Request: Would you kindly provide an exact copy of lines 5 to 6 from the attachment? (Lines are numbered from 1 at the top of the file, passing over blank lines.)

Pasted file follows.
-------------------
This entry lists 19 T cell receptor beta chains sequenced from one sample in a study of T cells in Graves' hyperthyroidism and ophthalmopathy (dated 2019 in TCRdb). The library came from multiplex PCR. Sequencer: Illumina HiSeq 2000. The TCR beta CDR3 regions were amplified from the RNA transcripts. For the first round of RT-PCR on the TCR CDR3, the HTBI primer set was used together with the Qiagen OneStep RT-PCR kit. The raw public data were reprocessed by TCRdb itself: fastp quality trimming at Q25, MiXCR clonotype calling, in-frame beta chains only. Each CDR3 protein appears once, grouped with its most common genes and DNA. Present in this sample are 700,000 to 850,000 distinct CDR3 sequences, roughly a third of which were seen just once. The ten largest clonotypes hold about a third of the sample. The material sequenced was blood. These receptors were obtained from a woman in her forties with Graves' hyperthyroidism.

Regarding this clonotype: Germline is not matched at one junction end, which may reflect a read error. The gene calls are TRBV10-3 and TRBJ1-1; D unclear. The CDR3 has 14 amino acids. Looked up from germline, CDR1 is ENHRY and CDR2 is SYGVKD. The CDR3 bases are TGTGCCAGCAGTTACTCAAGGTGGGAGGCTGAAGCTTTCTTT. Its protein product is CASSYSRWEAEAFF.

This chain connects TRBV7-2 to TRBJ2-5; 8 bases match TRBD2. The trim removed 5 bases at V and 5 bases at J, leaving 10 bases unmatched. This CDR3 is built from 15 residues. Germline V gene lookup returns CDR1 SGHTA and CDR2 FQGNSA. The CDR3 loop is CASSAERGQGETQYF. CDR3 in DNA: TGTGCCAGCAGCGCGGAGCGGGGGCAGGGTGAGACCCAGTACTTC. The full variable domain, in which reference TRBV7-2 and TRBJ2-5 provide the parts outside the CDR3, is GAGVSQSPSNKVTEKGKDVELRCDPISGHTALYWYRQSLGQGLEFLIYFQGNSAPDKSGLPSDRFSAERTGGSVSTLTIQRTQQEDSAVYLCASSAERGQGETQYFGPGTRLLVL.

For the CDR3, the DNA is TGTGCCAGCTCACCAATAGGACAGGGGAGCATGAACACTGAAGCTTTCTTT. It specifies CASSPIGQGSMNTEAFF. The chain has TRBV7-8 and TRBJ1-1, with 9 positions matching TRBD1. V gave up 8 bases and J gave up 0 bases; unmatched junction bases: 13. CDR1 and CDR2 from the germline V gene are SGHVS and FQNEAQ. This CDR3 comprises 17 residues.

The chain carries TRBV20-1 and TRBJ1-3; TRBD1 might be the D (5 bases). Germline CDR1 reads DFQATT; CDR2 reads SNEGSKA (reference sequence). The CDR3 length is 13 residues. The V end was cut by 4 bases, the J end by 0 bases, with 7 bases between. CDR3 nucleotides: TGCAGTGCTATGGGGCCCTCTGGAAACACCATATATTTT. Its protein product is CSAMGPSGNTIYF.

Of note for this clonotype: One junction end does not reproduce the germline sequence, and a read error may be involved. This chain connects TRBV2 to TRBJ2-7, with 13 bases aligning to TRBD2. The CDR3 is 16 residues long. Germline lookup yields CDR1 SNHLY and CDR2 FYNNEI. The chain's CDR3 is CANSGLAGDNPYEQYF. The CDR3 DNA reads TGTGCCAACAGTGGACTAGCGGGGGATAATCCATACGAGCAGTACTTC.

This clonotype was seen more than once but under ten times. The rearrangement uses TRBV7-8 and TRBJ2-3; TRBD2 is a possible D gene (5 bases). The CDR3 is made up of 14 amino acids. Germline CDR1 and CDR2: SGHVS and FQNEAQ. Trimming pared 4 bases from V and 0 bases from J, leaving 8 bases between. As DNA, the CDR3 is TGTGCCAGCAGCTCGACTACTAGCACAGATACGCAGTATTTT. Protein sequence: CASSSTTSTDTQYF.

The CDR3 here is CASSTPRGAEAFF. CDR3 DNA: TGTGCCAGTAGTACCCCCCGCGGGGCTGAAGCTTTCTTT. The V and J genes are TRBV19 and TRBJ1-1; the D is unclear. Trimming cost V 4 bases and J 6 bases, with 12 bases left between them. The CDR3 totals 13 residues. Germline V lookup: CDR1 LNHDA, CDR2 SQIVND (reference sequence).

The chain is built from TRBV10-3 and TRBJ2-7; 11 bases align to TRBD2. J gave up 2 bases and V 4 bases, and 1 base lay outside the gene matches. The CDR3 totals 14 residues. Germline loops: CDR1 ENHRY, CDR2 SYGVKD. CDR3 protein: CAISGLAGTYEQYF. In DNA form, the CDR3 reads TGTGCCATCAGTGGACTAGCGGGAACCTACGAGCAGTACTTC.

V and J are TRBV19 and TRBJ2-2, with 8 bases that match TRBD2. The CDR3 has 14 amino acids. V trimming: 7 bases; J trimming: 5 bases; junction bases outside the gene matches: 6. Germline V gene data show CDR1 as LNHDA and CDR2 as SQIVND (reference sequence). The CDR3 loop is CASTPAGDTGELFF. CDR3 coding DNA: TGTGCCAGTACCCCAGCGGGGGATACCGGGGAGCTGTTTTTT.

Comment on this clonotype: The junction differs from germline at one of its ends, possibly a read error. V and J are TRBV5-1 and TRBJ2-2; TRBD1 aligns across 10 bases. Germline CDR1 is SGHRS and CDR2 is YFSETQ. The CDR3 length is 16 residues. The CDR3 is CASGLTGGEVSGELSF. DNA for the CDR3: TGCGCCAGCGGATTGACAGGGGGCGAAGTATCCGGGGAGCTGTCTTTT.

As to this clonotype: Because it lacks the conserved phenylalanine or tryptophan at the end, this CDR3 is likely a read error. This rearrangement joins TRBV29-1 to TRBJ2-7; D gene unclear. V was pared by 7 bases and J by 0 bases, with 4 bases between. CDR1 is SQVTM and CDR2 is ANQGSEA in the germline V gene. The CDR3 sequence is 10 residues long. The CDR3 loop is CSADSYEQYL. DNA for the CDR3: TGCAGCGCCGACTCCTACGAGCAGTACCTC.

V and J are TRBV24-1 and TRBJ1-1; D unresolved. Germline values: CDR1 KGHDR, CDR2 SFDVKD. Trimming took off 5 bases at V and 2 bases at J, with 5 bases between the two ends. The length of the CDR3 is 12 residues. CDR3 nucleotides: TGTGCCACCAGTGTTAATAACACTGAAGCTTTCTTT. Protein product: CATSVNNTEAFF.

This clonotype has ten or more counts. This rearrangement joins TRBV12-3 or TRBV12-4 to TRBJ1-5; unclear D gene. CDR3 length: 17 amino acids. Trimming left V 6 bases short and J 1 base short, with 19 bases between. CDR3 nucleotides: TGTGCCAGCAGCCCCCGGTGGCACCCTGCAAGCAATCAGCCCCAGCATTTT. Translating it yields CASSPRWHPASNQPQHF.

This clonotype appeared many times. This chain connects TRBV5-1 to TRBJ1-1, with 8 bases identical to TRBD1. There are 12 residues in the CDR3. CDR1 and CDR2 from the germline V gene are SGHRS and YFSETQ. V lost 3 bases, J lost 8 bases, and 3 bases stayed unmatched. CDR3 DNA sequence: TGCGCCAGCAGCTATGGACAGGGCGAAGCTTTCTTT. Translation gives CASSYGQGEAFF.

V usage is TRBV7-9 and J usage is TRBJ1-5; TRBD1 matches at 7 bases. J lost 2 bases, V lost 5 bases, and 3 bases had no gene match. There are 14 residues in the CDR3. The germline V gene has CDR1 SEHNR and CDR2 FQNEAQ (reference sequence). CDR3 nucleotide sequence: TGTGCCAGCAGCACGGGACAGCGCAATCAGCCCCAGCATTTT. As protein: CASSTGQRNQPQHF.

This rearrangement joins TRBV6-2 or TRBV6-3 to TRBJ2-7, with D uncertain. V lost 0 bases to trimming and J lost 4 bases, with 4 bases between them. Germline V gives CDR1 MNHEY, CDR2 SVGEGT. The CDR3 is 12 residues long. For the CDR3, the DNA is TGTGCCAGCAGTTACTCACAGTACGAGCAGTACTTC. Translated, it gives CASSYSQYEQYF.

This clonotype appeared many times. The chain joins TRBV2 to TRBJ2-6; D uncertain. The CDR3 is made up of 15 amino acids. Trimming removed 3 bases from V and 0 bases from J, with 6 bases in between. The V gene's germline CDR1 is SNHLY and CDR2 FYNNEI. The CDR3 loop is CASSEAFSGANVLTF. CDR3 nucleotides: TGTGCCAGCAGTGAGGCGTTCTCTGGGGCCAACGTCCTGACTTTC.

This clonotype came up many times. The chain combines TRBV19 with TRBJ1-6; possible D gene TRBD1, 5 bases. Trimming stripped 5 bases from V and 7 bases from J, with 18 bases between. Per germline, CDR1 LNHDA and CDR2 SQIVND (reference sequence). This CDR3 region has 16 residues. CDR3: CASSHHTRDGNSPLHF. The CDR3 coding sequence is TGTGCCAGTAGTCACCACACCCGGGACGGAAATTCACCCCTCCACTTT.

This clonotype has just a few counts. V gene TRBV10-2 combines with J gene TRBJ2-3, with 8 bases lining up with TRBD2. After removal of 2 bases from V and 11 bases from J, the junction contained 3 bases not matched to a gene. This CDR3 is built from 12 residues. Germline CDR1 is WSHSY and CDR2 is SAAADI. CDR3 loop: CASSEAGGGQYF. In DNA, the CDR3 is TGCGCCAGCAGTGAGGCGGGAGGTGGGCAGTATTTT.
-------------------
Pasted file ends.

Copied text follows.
The chain carries TRBV20-1 and TRBJ1-3; TRBD1 might be the D (5 bases). Germline CDR1 reads DFQATT; CDR2 reads SNEGSKA (reference sequence). The CDR3 length is 13 residues. The V end was cut by 4 bases, the J end by 0 bases, with 7 bases between. CDR3 nucleotides: TGCAGTGCTATGGGGCCCTCTGGAAACACCATATATTTT. Its protein product is CSAMGPSGNTIYF.

Of note for this clonotype: One junction end does not reproduce the germline sequence, and a read error may be involved. This chain connects TRBV2 to TRBJ2-7, with 13 bases aligning to TRBD2. The CDR3 is 16 residues long. Germline lookup yields CDR1 SNHLY and CDR2 FYNNEI. The chain's CDR3 is CANSGLAGDNPYEQYF. The CDR3 DNA reads TGTGCCAACAGTGGACTAGCGGGGGATAATCCATACGAGCAGTACTTC.